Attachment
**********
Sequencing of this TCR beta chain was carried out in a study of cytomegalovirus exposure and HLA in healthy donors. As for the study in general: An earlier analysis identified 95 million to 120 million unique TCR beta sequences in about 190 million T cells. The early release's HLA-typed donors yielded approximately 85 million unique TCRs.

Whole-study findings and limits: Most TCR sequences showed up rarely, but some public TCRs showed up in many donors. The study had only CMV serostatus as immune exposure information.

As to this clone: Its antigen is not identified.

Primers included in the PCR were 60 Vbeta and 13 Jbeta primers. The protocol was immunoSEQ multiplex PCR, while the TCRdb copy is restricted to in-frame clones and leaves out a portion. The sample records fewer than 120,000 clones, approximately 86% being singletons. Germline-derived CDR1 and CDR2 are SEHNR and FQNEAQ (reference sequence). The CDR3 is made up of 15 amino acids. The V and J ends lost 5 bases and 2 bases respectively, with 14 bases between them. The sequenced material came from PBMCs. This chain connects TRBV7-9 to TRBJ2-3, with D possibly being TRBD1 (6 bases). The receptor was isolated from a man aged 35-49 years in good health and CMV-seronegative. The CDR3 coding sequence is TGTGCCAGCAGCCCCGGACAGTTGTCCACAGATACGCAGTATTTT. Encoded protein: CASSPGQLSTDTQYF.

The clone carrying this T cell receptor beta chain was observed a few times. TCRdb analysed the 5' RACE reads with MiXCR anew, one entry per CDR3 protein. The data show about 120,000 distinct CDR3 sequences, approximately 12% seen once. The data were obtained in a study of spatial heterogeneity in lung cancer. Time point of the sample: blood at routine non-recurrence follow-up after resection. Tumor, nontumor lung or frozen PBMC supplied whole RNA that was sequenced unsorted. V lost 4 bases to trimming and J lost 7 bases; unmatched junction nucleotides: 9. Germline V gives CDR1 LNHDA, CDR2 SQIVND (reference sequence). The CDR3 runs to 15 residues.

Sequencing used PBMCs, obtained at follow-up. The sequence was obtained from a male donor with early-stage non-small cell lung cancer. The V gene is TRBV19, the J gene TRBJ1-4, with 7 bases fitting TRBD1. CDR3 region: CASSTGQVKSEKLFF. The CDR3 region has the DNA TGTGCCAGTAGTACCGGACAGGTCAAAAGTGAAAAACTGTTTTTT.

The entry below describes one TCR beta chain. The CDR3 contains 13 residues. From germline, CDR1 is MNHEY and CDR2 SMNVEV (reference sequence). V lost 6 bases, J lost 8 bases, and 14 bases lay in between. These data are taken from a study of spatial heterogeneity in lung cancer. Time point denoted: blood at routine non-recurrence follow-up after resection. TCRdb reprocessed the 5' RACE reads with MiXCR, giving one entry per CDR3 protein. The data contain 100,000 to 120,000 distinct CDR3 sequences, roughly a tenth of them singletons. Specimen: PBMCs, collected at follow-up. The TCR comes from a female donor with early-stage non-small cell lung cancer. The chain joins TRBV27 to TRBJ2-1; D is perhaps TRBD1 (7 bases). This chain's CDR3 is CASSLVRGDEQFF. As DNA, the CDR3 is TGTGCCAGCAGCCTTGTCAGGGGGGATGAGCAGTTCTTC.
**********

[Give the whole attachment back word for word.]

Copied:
Sequencing of this TCR beta chain was carried out in a study of cytomegalovirus exposure and HLA in healthy donors. As for the study in general: An earlier analysis identified 95 million to 120 million unique TCR beta sequences in about 190 million T cells. The early release's HLA-typed donors yielded approximately 85 million unique TCRs.

Whole-study findings and limits: Most TCR sequences showed up rarely, but some public TCRs showed up in many donors. The study had only CMV serostatus as immune exposure information.

As to this clone: Its antigen is not identified.

Primers included in the PCR were 60 Vbeta and 13 Jbeta primers. The protocol was immunoSEQ multiplex PCR, while the TCRdb copy is restricted to in-frame clones and leaves out a portion. The sample records fewer than 120,000 clones, approximately 86% being singletons. Germline-derived CDR1 and CDR2 are SEHNR and FQNEAQ (reference sequence). The CDR3 is made up of 15 amino acids. The V and J ends lost 5 bases and 2 bases respectively, with 14 bases between them. The sequenced material came from PBMCs. This chain connects TRBV7-9 to TRBJ2-3, with D possibly being TRBD1 (6 bases). The receptor was isolated from a man aged 35-49 years in good health and CMV-seronegative. The CDR3 coding sequence is TGTGCCAGCAGCCCCGGACAGTTGTCCACAGATACGCAGTATTTT. Encoded protein: CASSPGQLSTDTQYF.

The clone carrying this T cell receptor beta chain was observed a few times. TCRdb analysed the 5' RACE reads with MiXCR anew, one entry per CDR3 protein. The data show about 120,000 distinct CDR3 sequences, approximately 12% seen once. The data were obtained in a study of spatial heterogeneity in lung cancer. Time point of the sample: blood at routine non-recurrence follow-up after resection. Tumor, nontumor lung or frozen PBMC supplied whole RNA that was sequenced unsorted. V lost 4 bases to trimming and J lost 7 bases; unmatched junction nucleotides: 9. Germline V gives CDR1 LNHDA, CDR2 SQIVND (reference sequence). The CDR3 runs to 15 residues.

Sequencing used PBMCs, obtained at follow-up. The sequence was obtained from a male donor with early-stage non-small cell lung cancer. The V gene is TRBV19, the J gene TRBJ1-4, with 7 bases fitting TRBD1. CDR3 region: CASSTGQVKSEKLFF. The CDR3 region has the DNA TGTGCCAGTAGTACCGGACAGGTCAAAAGTGAAAAACTGTTTTTT.

The entry below describes one TCR beta chain. The CDR3 contains 13 residues. From germline, CDR1 is MNHEY and CDR2 SMNVEV (reference sequence). V lost 6 bases, J lost 8 bases, and 14 bases lay in between. These data are taken from a study of spatial heterogeneity in lung cancer. Time point denoted: blood at routine non-recurrence follow-up after resection. TCRdb reprocessed the 5' RACE reads with MiXCR, giving one entry per CDR3 protein. The data contain 100,000 to 120,000 distinct CDR3 sequences, roughly a tenth of them singletons. Specimen: PBMCs, collected at follow-up. The TCR comes from a female donor with early-stage non-small cell lung cancer. The chain joins TRBV27 to TRBJ2-1; D is perhaps TRBD1 (7 bases). This chain's CDR3 is CASSLVRGDEQFF. As DNA, the CDR3 is TGTGCCAGCAGCCTTGTCAGGGGGGATGAGCAGTTCTTC.